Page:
Shark Control Program Science and Research
Fisheries Queensland supports ongoing research as part of Shark Control Program (SCP) operations. Several projects and a Scientific Working Group are examining the effectiveness of the program and investigating better ways of reducing the accidental capture of other marine animals (non-target species).
Review of shark control alternatives
The Queensland Government has committed $1 million a year to research and trialling alternatives that may be appropriate for Queensland. Trials will be informed by the Scientific Working Group and a review of alternatives undertaken by a leading engineering, environment and design consultancy.
The Queensland Shark Control Program: Review of alternative approaches report prepared by Cardno was released on 3 October 2019. The report details an assessment of a range of alternative approaches to shark safety and recommends what may be appropriate for trial in Queensland.
Summary of the report
- The review found major differences between the north and south of Queensland.
- In the north waves aren’t as large and the water is not as clear, whereas in the south there is bigger surf and clearer water.
- The review found that physical barriers may be appropriate for trial in the Great Barrier Reef area due a lack of ocean swell.
- In the south, drones could be used in partnership with surf life savers.
- The review specifically identifies significant challenges with catching and releasing sharks and the use of SMART drumlines in the Great Barrier Reef region
- Where SMART drumlines have been trialled in New South Wales and Western Australia, sharks are moved further offshore where there are no other water users. That won’t work in much of Queensland’s northern waters where many offshore areas are frequented by swimmers or other water users. This includes Magnetic Island, the Whitsundays, and the Keppels.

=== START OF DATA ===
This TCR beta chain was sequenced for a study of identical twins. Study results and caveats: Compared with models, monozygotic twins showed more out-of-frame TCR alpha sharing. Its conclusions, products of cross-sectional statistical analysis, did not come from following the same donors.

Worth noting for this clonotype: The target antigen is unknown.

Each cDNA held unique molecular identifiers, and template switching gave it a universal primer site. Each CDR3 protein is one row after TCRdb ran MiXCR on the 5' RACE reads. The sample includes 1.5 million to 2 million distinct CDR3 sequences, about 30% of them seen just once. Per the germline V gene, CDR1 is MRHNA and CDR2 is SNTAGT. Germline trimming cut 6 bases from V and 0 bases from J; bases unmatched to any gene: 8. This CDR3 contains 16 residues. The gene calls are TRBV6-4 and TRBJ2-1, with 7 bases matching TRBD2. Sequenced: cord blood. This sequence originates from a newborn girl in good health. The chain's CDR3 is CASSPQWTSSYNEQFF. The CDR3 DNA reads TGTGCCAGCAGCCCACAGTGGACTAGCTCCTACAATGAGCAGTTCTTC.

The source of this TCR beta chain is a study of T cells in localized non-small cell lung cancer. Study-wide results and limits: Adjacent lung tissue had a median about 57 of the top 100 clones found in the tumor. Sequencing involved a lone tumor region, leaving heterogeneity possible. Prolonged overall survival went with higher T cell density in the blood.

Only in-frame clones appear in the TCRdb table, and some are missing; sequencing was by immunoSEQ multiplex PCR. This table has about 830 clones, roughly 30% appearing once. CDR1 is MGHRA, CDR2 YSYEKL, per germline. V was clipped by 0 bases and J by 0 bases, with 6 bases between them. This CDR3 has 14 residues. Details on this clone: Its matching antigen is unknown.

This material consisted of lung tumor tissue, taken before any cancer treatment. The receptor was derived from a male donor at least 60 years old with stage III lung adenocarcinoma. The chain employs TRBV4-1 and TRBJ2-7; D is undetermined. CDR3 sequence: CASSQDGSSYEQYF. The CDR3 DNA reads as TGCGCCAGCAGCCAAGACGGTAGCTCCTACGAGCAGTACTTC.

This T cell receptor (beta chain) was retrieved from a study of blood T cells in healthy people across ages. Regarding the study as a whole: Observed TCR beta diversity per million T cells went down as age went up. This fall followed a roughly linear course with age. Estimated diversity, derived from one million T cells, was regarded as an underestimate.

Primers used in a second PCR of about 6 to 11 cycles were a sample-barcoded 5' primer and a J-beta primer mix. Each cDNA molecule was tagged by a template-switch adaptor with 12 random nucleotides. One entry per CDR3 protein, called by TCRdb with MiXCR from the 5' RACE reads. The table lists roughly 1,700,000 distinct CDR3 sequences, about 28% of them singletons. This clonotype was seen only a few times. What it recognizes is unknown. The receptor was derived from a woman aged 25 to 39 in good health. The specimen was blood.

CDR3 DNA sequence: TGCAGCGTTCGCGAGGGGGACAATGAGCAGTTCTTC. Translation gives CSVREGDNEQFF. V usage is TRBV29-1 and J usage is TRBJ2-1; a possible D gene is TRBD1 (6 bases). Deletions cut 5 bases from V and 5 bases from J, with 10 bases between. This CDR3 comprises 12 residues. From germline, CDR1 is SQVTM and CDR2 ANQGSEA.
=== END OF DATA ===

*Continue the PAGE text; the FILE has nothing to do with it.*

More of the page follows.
While a limited trial of SMART drumlines may be possible in southern areas, the review has found that replacing all drumlines with SMART drumlines would be impractical at this time. Read the Queensland Shark Control Program: Review of alternative approaches report.
Scientific working group
The Queensland Shark Control Program Scientific Working Group, established by the Queensland Government, brings together expertise in gear technology, species science and program management. The Group’s role is to advise DAF on scientific matters of relevance to the program and trials of alternatives.
Read the Terms of reference and members
Scientific working group meeting minutes
Follow the links to read the meeting minutes of the Shark Control Program Scientific Working Group.
- Communique 12 March 2020
- Minutes 14 June 2019
- Minutes 15 November 2018
- Minutes 5 April 2018
- Minutes 15 September 2017
Shark Control Program Research Strategy
This research strategy outlines priorities for the future to inform government investment and opportunities for other partners to contribute to answering key research questions. The strategy was developed in consultation with the Shark Control Program Scientific Working Group.
View the shark control program research strategy.
Current research projects
Fisheries Queensland's ongoing commitment to collaborative research programs with academic institutions includes investigations into the hammerhead sharks of Southeastern Queensland, their nursery grounds, movement and interaction with the SCP.
Current programs include:
- Collection of shark DNA samples
- Providing shark samples and SCP data to researchers
- Read more about research into the prevalence and behaviour of sharks in Cid Harbour.
Equipment trials that involve utilising:
- an acoustic dolphin dissuasive device to limit the interactions of dolphins with baited drumlines
- stingray bait to limit the interactions of dolphins with baited drumlines
- circle hooks to reduce the incidence of non-target species catch
- green lights attached to shark nets to reduce turtle by-catch
Previous research projects
Queensland Large Shark Tagging Program
Led by Dr Jonathan Werry, this 5-year program (2009 – 2014) monitored movements of Queensland's most dangerous shark species using satellite and acoustic tags.
Tiger Shark Research
Dr Bonnie Holmes collected biological information on tiger sharks in Queensland waters and monitored their movements using satellite tags.
Improving our technology
The SCP has explored advances in acoustic alarm/pinger technology for reducing entanglement of marine mammals.
Currently the SCP is trialling two different types of pingers on nets and selected drumlines in southern Queensland. We will continue to monitor the use of acoustic alarm/pinger technologies as a potentially effective method to reduce marine mammal entanglements.